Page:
Another huge benefit of the travel industry is that opportunities to grow your reach are somewhat limitless. Of course, there will be niches that might not be as popular, but for the most part, travel is an industry that will always be alive and thriving. If you’re seeing success with a particular campaign, destination, or offering then don’t be afraid to raise your budget because with a higher budget you’ll likely get even more return.
In the past, Bateman relied heavily on SEO to get traffic to his website, but when he was hit my Penguin in 2012 he lost almost all of the organic traffic flowing into his website. This is when he turned to paid search. “I used to live in fear. I thought my boss was Google and at any moment they could wipe us off the internet. I’m now super excited because paid search has given me security to even be able to complete with the big guys,” says Bateman. “All of the good traffic I’m getting is from PPC and it’s keeping my business alive. I know it’s working.”
Bateman has also found that adding budget to his profitable campaigns just continues to grow his return on PPC. “My business is scalable. I’ve seen no limit on the number of leads I can get from this. Who cares how much you’re spending on AdWords if you’re generating a profit? It’s a great industry to be in.”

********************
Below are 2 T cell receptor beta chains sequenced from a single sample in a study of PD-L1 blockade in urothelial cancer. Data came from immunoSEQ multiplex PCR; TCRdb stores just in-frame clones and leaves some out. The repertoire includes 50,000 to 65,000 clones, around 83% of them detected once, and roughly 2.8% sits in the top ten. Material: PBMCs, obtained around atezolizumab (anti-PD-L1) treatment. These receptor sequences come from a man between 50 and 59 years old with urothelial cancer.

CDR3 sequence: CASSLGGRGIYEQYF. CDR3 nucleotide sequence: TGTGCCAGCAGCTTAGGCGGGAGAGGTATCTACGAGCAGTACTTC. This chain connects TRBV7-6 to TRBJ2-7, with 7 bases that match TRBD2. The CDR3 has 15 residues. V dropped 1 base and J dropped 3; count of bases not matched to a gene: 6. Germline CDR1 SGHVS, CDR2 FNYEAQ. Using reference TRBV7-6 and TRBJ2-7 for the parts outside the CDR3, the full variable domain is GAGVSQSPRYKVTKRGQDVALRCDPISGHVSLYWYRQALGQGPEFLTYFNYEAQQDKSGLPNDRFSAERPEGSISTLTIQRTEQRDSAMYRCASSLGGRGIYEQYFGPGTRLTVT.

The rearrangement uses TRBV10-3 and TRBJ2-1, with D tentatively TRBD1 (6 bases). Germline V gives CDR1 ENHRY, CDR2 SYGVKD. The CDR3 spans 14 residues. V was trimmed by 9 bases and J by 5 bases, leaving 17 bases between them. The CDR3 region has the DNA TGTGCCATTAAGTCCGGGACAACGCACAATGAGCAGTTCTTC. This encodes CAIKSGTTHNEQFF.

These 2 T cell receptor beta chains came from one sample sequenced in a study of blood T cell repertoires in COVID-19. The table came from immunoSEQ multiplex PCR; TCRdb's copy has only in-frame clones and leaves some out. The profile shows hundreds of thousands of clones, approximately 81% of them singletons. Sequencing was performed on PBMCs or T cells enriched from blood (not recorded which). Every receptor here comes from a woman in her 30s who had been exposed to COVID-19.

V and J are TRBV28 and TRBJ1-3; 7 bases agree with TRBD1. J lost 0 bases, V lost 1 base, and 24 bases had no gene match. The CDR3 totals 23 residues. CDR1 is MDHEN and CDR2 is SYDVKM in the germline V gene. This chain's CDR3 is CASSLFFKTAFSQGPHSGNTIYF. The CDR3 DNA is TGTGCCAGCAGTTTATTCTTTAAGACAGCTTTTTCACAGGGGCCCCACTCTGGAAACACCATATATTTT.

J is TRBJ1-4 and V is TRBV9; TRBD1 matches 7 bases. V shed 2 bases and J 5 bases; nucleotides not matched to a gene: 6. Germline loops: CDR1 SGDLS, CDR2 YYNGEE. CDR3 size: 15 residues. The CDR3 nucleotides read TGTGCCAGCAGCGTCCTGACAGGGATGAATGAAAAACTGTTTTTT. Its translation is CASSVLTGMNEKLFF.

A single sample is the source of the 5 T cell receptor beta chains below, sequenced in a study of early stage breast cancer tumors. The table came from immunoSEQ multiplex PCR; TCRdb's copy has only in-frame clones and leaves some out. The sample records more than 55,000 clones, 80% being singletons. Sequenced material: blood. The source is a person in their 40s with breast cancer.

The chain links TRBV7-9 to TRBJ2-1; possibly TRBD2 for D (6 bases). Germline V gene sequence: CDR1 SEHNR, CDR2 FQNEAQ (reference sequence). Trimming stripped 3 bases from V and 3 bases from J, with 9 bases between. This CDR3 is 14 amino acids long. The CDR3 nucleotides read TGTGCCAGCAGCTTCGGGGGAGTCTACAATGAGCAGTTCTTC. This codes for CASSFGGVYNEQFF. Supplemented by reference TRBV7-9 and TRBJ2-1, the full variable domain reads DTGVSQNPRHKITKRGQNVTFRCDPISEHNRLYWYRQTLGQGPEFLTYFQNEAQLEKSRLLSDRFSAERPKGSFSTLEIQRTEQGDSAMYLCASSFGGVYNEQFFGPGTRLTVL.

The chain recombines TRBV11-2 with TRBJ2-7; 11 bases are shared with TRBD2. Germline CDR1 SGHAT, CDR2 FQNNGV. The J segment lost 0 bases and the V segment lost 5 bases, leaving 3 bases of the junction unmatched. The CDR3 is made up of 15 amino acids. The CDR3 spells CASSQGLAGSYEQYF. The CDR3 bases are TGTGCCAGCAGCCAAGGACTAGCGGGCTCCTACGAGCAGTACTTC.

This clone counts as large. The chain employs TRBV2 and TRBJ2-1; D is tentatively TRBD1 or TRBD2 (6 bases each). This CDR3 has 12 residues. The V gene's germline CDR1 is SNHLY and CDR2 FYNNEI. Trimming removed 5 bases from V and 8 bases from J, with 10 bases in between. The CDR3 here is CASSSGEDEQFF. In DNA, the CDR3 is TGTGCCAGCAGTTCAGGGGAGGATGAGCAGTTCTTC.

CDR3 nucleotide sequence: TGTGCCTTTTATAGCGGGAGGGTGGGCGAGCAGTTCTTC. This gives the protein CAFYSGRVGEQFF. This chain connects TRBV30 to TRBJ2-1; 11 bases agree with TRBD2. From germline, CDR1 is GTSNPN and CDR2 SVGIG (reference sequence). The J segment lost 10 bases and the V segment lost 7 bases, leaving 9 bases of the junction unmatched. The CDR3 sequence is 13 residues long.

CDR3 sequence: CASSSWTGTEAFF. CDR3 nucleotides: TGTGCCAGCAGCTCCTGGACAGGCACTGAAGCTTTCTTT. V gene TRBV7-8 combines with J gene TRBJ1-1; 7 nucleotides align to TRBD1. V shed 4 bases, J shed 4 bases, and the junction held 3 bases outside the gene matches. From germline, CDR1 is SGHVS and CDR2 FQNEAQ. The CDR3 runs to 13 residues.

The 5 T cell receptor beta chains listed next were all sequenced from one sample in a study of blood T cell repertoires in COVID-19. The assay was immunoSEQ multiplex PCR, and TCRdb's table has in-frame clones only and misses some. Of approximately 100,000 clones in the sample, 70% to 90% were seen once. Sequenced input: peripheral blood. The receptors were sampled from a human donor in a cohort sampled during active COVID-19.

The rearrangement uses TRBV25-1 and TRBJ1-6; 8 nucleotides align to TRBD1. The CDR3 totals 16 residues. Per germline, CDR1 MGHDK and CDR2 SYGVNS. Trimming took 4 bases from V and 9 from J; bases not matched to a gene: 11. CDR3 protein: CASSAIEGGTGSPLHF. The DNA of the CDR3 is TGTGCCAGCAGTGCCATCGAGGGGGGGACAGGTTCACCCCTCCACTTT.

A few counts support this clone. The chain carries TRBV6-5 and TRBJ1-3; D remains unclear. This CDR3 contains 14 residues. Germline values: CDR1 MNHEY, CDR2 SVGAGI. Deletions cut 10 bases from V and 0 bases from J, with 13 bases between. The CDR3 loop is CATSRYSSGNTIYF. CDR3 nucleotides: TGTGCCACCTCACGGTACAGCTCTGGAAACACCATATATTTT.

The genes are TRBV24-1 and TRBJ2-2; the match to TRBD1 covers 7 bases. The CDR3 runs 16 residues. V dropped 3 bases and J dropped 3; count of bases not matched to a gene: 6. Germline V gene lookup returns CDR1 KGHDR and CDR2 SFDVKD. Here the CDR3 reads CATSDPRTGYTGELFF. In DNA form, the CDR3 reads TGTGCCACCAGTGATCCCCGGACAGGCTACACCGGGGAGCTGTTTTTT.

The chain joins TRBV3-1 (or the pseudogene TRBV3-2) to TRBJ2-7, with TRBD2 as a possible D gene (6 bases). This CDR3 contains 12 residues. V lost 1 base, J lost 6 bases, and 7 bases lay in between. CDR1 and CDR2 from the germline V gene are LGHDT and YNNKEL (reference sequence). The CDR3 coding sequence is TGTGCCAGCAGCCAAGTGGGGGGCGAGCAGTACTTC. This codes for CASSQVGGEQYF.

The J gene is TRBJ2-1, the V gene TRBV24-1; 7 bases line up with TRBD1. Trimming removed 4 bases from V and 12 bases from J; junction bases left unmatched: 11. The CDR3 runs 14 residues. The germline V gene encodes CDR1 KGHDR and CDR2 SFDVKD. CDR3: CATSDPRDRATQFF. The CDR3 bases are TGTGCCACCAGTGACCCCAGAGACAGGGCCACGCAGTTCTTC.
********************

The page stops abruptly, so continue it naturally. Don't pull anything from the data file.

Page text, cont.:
Popper has also made paid search his main marketing focus. “The majority of marketing budget goes into AdWords without a doubt. We get a huge amount of impressions at the top of the page through AdWords, and it’s always proven to be a source of growth.”
So, keep a close eye on your campaigns, and for the ones that are yielding a profitable return, try upping your budget.
Tip #6: Expand to Bing
This tip can be relevant for many industries, but travel in particular has been one to show great return on Bing. Also since competition can be a challenge, Bing gives travel marketers the ability to really own and dominate the search results.
Swick has seen great return through Bing Ads. “Bing’s gotten so much better over the last year. The numbers in terms of performance are great, but we do see more volume on Google.”
Moral of the story, focus on AdWords first and then set a chunk of your leftover budget to experiment with Bing because it’s typically cheaper with less competition – what could be better!
Tip #7: Subscribe to Google’s Travel & Tourism Blog
If you want to stay ahead of the competition you need to keep educated on the industry. Lucky for you, Google has a digital concierge to advice you on travel techniques and news in your industry. Subscribe, get inspiration from others, and keep up-to-date with changes to fuel your growth and success with paid search.
These tips should set you on the right destination to paid search paradise.
Who’s ready for a vacation?
About the Author:
Margot is a Content Marketing Specialist at WordStream with a background in PPC, SEM, content and digital marketing. She enjoys running and eating ice cream during her free time (not simultaneous although that would be impressive). Follow her on:
Google+: +Margot da Cunha